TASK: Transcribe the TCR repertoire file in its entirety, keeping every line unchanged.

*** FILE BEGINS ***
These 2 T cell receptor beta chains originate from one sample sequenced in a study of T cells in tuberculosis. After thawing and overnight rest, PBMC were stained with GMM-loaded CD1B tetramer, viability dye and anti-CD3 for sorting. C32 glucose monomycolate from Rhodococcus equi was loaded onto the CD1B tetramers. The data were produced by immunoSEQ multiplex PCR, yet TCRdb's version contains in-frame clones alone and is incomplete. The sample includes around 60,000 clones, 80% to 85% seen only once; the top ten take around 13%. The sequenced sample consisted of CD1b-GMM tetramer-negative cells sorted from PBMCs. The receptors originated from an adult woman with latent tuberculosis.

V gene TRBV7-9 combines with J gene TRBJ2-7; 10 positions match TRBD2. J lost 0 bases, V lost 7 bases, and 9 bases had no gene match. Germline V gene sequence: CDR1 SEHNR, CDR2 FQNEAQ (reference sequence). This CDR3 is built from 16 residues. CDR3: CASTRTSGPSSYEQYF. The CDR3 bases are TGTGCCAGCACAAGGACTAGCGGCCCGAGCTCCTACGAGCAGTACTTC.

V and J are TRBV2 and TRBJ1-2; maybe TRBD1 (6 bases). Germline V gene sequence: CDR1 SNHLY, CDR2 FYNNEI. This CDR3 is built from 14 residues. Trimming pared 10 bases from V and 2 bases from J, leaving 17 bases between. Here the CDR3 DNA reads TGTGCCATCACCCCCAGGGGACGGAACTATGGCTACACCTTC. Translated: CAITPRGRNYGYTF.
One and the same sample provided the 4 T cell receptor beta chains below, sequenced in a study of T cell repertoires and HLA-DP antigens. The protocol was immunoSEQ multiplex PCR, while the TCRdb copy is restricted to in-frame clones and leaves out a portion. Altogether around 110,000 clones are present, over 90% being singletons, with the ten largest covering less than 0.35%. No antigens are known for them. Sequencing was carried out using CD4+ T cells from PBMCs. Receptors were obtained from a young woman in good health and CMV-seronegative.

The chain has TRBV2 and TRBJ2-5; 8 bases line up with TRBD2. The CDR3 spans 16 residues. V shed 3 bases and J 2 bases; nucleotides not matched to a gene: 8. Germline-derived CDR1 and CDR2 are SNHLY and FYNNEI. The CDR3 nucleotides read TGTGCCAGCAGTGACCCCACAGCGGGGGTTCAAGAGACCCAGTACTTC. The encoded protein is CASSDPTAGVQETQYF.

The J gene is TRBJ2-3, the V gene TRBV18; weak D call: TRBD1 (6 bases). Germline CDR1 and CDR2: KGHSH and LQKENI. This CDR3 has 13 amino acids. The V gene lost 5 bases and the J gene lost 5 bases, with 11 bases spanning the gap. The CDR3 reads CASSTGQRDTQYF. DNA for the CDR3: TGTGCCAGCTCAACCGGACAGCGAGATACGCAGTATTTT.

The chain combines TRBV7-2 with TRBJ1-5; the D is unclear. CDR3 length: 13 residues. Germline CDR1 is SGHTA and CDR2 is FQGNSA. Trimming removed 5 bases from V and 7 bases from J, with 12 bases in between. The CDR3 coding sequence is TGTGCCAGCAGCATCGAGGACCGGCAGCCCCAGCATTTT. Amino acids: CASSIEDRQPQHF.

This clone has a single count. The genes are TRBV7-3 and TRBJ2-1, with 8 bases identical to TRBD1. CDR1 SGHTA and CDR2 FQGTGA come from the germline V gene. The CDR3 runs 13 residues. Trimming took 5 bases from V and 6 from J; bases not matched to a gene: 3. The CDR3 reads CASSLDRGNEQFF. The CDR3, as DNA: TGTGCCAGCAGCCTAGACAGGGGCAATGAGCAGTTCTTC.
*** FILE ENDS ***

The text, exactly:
These 2 T cell receptor beta chains originate from one sample sequenced in a study of T cells in tuberculosis. After thawing and overnight rest, PBMC were stained with GMM-loaded CD1B tetramer, viability dye and anti-CD3 for sorting. C32 glucose monomycolate from Rhodococcus equi was loaded onto the CD1B tetramers. The data were produced by immunoSEQ multiplex PCR, yet TCRdb's version contains in-frame clones alone and is incomplete. The sample includes around 60,000 clones, 80% to 85% seen only once; the top ten take around 13%. The sequenced sample consisted of CD1b-GMM tetramer-negative cells sorted from PBMCs. The receptors originated from an adult woman with latent tuberculosis.

V gene TRBV7-9 combines with J gene TRBJ2-7; 10 positions match TRBD2. J lost 0 bases, V lost 7 bases, and 9 bases had no gene match. Germline V gene sequence: CDR1 SEHNR, CDR2 FQNEAQ (reference sequence). This CDR3 is built from 16 residues. CDR3: CASTRTSGPSSYEQYF. The CDR3 bases are TGTGCCAGCACAAGGACTAGCGGCCCGAGCTCCTACGAGCAGTACTTC.

V and J are TRBV2 and TRBJ1-2; maybe TRBD1 (6 bases). Germline V gene sequence: CDR1 SNHLY, CDR2 FYNNEI. This CDR3 is built from 14 residues. Trimming pared 10 bases from V and 2 bases from J, leaving 17 bases between. Here the CDR3 DNA reads TGTGCCATCACCCCCAGGGGACGGAACTATGGCTACACCTTC. Translated: CAITPRGRNYGYTF.
One and the same sample provided the 4 T cell receptor beta chains below, sequenced in a study of T cell repertoires and HLA-DP antigens. The protocol was immunoSEQ multiplex PCR, while the TCRdb copy is restricted to in-frame clones and leaves out a portion. Altogether around 110,000 clones are present, over 90% being singletons, with the ten largest covering less than 0.35%. No antigens are known for them. Sequencing was carried out using CD4+ T cells from PBMCs. Receptors were obtained from a young woman in good health and CMV-seronegative.

The chain has TRBV2 and TRBJ2-5; 8 bases line up with TRBD2. The CDR3 spans 16 residues. V shed 3 bases and J 2 bases; nucleotides not matched to a gene: 8. Germline-derived CDR1 and CDR2 are SNHLY and FYNNEI. The CDR3 nucleotides read TGTGCCAGCAGTGACCCCACAGCGGGGGTTCAAGAGACCCAGTACTTC. The encoded protein is CASSDPTAGVQETQYF.

The J gene is TRBJ2-3, the V gene TRBV18; weak D call: TRBD1 (6 bases). Germline CDR1 and CDR2: KGHSH and LQKENI. This CDR3 has 13 amino acids. The V gene lost 5 bases and the J gene lost 5 bases, with 11 bases spanning the gap. The CDR3 reads CASSTGQRDTQYF. DNA for the CDR3: TGTGCCAGCTCAACCGGACAGCGAGATACGCAGTATTTT.

The chain combines TRBV7-2 with TRBJ1-5; the D is unclear. CDR3 length: 13 residues. Germline CDR1 is SGHTA and CDR2 is FQGNSA. Trimming removed 5 bases from V and 7 bases from J, with 12 bases in between. The CDR3 coding sequence is TGTGCCAGCAGCATCGAGGACCGGCAGCCCCAGCATTTT. Amino acids: CASSIEDRQPQHF.

This clone has a single count. The genes are TRBV7-3 and TRBJ2-1, with 8 bases identical to TRBD1. CDR1 SGHTA and CDR2 FQGTGA come from the germline V gene. The CDR3 runs 13 residues. Trimming took 5 bases from V and 6 from J; bases not matched to a gene: 3. The CDR3 reads CASSLDRGNEQFF. The CDR3, as DNA: TGTGCCAGCAGCCTAGACAGGGGCAATGAGCAGTTCTTC.